Jack Greene country musician from the United States

Jack Henry Greene was an American country musician. Nicknamed the "Jolly Greene Giant" due to his height and deep voice, Greene was a long time member of the Grand Ole Opry. A three-time Grammy Award nominee, Greene is best known for his 1966 hit, "There Goes My Everything". The song dominated the Country music charts for nearly two months in 1967 and earned Greene "Male Vocalist of the Year", "Single of the Year", "Album of the Year" and "Song of the Year" honors from the Country Music Association. Greene had a total of five No. 1 country hits and three others that reached the top ten. Billboard magazine named Greene one of the Top 100 "Most Played Artists".

Gene Watson American singer

Gary Gene Watson is an American country singer. He is most famous for his 1975 hit "Love in the Hot Afternoon," his 1981 #1 hit "Fourteen Carat Mind," and his signature 1979 song "Farewell Party." Watson's long career has notched five number ones, 23 top tens and over 76 charted singles.

The Buckaroos were an American band led by Buck Owens in the 1960s and early 1970s, who, along with The Strangers, were involved in the development and presentation of the "Bakersfield sound." Their peak of success was from 1965 to 1970. In 2005, CMT named the Buckaroos No. 2 on its list of the 20 Greatest Country Music Bands.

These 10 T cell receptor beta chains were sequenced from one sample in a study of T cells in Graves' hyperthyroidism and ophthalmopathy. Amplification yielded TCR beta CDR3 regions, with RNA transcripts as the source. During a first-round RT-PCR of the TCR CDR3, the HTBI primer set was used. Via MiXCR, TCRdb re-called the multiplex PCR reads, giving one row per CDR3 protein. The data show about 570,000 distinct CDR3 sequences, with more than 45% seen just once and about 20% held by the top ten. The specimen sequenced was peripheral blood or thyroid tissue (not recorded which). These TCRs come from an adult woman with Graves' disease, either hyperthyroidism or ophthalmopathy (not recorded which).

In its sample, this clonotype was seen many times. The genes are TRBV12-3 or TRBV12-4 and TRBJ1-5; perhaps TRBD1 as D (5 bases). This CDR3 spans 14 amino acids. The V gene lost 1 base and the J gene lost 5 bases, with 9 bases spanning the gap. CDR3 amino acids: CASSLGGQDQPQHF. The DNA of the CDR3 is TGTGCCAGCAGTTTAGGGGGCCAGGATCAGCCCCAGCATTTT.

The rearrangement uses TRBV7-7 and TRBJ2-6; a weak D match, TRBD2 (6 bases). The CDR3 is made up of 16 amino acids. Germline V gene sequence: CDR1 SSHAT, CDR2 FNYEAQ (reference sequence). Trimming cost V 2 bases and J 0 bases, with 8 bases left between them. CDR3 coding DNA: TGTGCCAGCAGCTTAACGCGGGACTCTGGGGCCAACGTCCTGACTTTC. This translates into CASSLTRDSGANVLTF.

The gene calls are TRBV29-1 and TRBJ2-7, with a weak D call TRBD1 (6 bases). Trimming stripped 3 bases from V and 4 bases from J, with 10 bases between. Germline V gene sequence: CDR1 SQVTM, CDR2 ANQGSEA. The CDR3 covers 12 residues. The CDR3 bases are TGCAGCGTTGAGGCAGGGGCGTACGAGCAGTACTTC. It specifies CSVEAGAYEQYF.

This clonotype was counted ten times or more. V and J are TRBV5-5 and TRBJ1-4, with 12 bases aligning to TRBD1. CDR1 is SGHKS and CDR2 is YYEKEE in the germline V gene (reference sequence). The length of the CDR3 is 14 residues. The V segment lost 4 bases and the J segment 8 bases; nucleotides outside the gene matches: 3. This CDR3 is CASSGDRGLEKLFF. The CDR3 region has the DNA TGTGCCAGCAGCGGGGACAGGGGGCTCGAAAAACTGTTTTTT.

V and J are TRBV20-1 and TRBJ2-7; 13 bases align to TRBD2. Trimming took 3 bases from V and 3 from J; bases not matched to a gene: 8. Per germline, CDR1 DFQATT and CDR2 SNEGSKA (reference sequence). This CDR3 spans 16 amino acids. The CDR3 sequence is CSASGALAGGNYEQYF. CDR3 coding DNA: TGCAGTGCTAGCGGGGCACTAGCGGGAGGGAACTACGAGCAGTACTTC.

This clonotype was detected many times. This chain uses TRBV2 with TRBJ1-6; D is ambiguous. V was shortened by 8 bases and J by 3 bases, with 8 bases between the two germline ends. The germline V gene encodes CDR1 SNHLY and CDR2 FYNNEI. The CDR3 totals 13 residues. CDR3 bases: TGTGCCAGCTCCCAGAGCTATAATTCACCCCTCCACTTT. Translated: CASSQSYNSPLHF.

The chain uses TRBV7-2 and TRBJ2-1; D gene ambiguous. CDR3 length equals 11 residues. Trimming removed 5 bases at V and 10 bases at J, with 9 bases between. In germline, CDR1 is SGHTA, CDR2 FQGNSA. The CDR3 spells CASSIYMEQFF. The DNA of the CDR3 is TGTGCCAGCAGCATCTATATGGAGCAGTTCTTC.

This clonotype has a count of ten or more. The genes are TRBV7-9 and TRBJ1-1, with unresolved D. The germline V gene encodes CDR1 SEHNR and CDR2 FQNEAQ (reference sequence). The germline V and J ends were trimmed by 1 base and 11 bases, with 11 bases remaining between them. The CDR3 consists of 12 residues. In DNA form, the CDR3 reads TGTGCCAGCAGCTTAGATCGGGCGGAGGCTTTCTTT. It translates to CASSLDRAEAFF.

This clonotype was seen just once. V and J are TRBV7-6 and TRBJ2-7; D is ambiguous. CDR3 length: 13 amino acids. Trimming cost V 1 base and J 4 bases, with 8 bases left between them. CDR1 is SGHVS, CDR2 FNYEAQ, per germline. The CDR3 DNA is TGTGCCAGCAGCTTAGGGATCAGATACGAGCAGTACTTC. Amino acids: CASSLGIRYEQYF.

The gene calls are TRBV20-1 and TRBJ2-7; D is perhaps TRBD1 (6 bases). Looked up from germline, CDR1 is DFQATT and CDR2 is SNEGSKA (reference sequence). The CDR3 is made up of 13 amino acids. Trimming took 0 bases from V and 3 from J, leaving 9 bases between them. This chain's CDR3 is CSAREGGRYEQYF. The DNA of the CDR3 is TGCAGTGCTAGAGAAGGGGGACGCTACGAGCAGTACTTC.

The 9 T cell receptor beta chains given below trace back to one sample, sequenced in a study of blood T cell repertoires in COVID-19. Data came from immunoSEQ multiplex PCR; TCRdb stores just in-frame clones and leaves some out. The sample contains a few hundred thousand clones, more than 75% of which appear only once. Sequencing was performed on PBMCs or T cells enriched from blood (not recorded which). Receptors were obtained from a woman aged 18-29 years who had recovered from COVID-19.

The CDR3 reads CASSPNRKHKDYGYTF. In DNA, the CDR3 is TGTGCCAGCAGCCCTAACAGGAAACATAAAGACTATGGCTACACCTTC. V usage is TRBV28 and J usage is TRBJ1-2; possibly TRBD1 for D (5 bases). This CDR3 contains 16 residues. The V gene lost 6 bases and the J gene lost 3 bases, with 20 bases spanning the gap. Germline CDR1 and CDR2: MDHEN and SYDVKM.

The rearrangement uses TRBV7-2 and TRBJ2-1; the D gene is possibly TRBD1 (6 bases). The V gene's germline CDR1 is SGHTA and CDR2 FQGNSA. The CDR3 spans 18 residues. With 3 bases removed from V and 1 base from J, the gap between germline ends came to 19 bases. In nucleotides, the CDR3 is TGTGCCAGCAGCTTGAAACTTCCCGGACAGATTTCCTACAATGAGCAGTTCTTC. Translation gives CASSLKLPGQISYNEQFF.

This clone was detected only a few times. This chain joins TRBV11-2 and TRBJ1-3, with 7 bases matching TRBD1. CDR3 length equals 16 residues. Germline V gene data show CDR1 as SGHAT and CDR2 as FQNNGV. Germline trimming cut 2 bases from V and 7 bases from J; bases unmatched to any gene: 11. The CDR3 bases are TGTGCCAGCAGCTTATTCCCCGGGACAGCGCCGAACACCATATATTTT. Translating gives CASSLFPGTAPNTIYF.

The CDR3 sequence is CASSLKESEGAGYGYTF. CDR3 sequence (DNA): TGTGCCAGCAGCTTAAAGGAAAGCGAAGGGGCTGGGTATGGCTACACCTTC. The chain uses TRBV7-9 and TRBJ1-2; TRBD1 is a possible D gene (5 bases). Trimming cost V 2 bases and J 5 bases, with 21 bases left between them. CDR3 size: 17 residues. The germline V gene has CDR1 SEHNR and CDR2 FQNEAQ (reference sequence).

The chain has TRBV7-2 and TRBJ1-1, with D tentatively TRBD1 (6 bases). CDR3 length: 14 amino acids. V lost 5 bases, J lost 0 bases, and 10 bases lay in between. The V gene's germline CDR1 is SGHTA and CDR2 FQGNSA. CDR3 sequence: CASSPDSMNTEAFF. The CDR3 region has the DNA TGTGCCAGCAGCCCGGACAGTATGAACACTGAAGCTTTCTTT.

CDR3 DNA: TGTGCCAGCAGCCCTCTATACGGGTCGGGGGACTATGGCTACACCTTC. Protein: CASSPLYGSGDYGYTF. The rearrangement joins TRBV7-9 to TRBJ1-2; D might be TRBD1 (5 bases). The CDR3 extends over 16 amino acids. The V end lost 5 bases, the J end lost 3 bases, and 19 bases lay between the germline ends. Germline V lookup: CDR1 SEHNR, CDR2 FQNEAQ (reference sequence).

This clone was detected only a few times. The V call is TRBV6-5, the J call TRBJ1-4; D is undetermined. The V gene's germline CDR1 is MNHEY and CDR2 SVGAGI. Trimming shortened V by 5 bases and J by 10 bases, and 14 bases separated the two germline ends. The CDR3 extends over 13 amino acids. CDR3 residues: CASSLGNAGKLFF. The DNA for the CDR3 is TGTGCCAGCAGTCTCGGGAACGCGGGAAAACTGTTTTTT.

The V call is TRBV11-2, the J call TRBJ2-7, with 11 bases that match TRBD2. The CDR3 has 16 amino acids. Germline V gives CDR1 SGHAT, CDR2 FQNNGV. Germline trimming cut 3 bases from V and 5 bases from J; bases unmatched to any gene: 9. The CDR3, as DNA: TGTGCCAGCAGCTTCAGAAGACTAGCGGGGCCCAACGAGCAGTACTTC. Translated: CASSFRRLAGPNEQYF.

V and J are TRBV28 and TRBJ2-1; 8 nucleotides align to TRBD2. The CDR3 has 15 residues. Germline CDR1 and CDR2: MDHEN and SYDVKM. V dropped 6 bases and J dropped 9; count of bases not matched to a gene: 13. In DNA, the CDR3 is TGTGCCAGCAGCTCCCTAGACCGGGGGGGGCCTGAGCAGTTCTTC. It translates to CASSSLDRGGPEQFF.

Deryl Dodd American musician

Deryl Dwaine Dodd is an American Texas country music artist. Originally a regular on the Texas club circuit, he moved to Nashville, Tennessee, soon finding work as a lead guitar player, background vocalist and songwriter. After moving to Nashville in 1991 he played lead guitar for Tracy Lawrence and Martina Mc Bride. By 1996, he was signed to a recording contract, releasing two albums for Columbia Records Nashville before a debilitating bout of viral encephalitis put his career on hiatus.